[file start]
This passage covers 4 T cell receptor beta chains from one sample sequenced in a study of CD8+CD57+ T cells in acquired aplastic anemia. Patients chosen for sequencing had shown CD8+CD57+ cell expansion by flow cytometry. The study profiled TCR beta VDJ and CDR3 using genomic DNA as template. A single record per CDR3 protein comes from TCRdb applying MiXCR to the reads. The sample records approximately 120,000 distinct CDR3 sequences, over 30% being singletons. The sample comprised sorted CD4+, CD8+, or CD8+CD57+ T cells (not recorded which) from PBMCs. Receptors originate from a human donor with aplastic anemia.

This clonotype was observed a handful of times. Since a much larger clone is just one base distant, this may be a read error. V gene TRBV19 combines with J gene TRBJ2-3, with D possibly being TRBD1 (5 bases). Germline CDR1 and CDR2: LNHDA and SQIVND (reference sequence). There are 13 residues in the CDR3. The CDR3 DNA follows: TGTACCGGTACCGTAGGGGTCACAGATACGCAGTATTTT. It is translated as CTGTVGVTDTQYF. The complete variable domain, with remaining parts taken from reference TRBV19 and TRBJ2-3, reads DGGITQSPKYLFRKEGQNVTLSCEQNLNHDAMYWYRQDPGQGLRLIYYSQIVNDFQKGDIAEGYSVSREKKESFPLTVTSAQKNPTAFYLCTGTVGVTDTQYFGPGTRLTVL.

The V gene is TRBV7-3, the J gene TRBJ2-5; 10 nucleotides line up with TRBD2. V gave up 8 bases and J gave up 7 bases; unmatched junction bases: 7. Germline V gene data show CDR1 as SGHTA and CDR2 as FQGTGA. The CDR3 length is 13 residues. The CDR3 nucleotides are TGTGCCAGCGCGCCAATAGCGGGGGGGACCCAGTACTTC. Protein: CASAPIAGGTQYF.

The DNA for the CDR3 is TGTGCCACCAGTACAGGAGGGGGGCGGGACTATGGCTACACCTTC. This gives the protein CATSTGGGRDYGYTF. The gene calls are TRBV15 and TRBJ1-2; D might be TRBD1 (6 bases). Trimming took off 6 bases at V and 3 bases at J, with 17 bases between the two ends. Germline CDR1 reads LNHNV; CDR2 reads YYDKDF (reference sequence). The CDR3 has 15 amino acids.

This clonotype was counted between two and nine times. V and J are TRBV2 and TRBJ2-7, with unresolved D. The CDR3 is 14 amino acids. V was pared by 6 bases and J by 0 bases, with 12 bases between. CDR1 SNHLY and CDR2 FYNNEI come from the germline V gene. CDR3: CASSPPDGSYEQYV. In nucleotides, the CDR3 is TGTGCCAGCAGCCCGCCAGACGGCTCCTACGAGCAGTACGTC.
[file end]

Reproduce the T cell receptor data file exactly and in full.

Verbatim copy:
This passage covers 4 T cell receptor beta chains from one sample sequenced in a study of CD8+CD57+ T cells in acquired aplastic anemia. Patients chosen for sequencing had shown CD8+CD57+ cell expansion by flow cytometry. The study profiled TCR beta VDJ and CDR3 using genomic DNA as template. A single record per CDR3 protein comes from TCRdb applying MiXCR to the reads. The sample records approximately 120,000 distinct CDR3 sequences, over 30% being singletons. The sample comprised sorted CD4+, CD8+, or CD8+CD57+ T cells (not recorded which) from PBMCs. Receptors originate from a human donor with aplastic anemia.

This clonotype was observed a handful of times. Since a much larger clone is just one base distant, this may be a read error. V gene TRBV19 combines with J gene TRBJ2-3, with D possibly being TRBD1 (5 bases). Germline CDR1 and CDR2: LNHDA and SQIVND (reference sequence). There are 13 residues in the CDR3. The CDR3 DNA follows: TGTACCGGTACCGTAGGGGTCACAGATACGCAGTATTTT. It is translated as CTGTVGVTDTQYF. The complete variable domain, with remaining parts taken from reference TRBV19 and TRBJ2-3, reads DGGITQSPKYLFRKEGQNVTLSCEQNLNHDAMYWYRQDPGQGLRLIYYSQIVNDFQKGDIAEGYSVSREKKESFPLTVTSAQKNPTAFYLCTGTVGVTDTQYFGPGTRLTVL.

The V gene is TRBV7-3, the J gene TRBJ2-5; 10 nucleotides line up with TRBD2. V gave up 8 bases and J gave up 7 bases; unmatched junction bases: 7. Germline V gene data show CDR1 as SGHTA and CDR2 as FQGTGA. The CDR3 length is 13 residues. The CDR3 nucleotides are TGTGCCAGCGCGCCAATAGCGGGGGGGACCCAGTACTTC. Protein: CASAPIAGGTQYF.

The DNA for the CDR3 is TGTGCCACCAGTACAGGAGGGGGGCGGGACTATGGCTACACCTTC. This gives the protein CATSTGGGRDYGYTF. The gene calls are TRBV15 and TRBJ1-2; D might be TRBD1 (6 bases). Trimming took off 6 bases at V and 3 bases at J, with 17 bases between the two ends. Germline CDR1 reads LNHNV; CDR2 reads YYDKDF (reference sequence). The CDR3 has 15 amino acids.

This clonotype was counted between two and nine times. V and J are TRBV2 and TRBJ2-7, with unresolved D. The CDR3 is 14 amino acids. V was pared by 6 bases and J by 0 bases, with 12 bases between. CDR1 SNHLY and CDR2 FYNNEI come from the germline V gene. CDR3: CASSPPDGSYEQYV. In nucleotides, the CDR3 is TGTGCCAGCAGCCCGCCAGACGGCTCCTACGAGCAGTACGTC.